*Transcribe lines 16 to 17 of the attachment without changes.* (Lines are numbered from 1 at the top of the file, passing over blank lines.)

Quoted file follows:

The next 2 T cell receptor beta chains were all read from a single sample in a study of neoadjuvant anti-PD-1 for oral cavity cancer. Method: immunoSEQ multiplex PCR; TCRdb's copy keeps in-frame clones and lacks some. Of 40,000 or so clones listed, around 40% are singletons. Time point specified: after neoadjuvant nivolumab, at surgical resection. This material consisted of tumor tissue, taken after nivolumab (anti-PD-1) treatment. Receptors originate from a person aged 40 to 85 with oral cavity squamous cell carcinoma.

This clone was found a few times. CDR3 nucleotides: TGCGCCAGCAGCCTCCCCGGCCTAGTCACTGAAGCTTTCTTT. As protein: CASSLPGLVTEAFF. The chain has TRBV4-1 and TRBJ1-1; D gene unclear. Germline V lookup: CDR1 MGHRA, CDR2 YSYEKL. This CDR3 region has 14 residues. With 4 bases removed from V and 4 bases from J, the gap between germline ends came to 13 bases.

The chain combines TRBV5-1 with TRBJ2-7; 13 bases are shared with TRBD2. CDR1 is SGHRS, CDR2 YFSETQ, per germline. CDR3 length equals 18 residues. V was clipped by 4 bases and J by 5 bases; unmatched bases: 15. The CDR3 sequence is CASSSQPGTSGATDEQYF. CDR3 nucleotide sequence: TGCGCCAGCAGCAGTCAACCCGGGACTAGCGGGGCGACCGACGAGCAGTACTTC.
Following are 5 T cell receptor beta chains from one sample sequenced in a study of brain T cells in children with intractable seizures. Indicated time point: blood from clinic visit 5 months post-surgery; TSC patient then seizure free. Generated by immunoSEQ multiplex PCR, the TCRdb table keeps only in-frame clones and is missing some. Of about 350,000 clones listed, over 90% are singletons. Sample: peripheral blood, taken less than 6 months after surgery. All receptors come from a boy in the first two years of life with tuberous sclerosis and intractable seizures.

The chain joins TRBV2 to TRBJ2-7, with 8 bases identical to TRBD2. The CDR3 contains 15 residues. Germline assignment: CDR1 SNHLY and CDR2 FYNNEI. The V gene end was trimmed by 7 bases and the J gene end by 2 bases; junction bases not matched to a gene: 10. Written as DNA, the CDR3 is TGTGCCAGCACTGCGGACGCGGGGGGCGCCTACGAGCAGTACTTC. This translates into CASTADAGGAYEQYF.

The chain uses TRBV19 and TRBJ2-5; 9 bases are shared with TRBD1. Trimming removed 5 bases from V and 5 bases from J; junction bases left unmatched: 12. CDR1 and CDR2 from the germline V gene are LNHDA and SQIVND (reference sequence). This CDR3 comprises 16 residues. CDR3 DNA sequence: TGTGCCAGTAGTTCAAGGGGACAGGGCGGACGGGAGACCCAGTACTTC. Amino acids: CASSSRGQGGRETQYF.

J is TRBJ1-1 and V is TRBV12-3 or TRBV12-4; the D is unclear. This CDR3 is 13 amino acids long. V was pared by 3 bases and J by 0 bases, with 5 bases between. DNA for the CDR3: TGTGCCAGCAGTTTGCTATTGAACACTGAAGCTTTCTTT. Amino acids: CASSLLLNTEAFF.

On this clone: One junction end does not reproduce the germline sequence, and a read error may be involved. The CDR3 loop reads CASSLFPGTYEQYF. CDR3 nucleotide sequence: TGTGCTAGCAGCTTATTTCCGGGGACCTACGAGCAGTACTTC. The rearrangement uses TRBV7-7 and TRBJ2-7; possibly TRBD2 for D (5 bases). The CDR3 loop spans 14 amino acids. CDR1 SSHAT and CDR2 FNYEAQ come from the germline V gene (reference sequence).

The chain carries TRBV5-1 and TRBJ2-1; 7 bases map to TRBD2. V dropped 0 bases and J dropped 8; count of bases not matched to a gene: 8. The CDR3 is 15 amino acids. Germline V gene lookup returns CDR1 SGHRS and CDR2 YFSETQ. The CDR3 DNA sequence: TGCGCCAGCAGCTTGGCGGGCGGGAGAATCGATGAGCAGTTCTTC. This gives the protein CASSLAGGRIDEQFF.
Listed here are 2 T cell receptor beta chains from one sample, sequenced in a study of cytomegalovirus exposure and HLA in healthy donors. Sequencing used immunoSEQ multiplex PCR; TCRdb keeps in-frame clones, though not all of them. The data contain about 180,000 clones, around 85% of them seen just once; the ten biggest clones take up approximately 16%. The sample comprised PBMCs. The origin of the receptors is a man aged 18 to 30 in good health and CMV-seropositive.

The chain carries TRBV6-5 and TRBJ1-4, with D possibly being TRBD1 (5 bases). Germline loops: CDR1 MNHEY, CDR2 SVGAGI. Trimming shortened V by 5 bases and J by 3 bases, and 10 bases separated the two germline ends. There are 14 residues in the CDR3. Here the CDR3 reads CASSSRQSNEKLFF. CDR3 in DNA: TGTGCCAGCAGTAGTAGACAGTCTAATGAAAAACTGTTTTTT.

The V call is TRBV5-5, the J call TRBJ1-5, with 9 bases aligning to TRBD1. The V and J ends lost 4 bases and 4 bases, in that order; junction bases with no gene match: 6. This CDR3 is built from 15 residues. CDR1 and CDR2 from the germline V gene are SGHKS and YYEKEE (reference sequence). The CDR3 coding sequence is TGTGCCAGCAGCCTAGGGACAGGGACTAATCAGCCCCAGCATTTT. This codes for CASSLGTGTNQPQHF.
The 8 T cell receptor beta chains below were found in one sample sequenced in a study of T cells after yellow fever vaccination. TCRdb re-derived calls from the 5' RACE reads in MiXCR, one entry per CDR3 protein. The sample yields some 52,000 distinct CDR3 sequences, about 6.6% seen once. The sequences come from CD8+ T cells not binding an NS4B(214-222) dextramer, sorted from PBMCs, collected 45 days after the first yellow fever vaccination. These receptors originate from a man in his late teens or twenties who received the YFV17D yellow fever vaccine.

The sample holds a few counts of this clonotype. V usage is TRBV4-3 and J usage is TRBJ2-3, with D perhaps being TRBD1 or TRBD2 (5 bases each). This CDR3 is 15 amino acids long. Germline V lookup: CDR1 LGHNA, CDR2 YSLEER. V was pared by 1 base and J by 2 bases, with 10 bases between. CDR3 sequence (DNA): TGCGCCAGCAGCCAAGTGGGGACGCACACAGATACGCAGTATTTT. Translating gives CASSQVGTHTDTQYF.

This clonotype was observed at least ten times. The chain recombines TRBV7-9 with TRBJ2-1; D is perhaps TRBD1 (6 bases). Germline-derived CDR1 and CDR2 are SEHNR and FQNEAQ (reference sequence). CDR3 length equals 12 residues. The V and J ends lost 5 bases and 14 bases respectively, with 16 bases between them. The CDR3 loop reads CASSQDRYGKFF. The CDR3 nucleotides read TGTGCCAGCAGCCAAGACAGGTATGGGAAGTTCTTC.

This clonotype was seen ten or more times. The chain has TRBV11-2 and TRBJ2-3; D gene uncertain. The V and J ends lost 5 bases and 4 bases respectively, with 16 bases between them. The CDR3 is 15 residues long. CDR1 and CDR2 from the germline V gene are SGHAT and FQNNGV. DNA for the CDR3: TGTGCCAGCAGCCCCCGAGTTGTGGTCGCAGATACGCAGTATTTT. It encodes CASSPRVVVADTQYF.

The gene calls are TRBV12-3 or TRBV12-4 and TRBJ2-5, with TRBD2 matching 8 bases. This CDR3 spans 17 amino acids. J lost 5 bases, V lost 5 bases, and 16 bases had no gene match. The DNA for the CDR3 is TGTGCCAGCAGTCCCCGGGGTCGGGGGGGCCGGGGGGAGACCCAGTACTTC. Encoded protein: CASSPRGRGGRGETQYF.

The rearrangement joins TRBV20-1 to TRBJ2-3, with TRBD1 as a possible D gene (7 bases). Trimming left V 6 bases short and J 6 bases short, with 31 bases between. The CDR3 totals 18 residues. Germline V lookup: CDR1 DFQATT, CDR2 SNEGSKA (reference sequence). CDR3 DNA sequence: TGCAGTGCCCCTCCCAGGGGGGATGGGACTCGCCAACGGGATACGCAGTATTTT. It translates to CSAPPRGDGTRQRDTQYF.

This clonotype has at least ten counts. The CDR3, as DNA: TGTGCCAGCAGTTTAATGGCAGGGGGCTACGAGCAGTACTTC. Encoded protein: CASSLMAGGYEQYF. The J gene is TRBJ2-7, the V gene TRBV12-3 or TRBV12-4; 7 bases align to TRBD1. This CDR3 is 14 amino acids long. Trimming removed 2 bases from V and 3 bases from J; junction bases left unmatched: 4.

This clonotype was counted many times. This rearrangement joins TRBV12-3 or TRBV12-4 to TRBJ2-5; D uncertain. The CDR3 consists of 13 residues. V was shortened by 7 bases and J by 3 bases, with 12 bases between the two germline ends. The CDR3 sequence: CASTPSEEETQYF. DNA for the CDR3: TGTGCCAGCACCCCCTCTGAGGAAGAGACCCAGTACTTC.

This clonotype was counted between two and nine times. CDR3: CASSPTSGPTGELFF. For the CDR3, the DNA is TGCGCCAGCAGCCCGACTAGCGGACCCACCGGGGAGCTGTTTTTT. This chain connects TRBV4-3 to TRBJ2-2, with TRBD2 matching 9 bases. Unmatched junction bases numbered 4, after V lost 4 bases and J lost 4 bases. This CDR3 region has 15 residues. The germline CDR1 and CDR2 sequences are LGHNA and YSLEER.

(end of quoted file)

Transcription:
This clonotype was seen ten or more times. The chain has TRBV11-2 and TRBJ2-3; D gene uncertain. The V and J ends lost 5 bases and 4 bases respectively, with 16 bases between them. The CDR3 is 15 residues long. CDR1 and CDR2 from the germline V gene are SGHAT and FQNNGV. DNA for the CDR3: TGTGCCAGCAGCCCCCGAGTTGTGGTCGCAGATACGCAGTATTTT. It encodes CASSPRVVVADTQYF.

The gene calls are TRBV12-3 or TRBV12-4 and TRBJ2-5, with TRBD2 matching 8 bases. This CDR3 spans 17 amino acids. J lost 5 bases, V lost 5 bases, and 16 bases had no gene match. The DNA for the CDR3 is TGTGCCAGCAGTCCCCGGGGTCGGGGGGGCCGGGGGGAGACCCAGTACTTC. Encoded protein: CASSPRGRGGRGETQYF.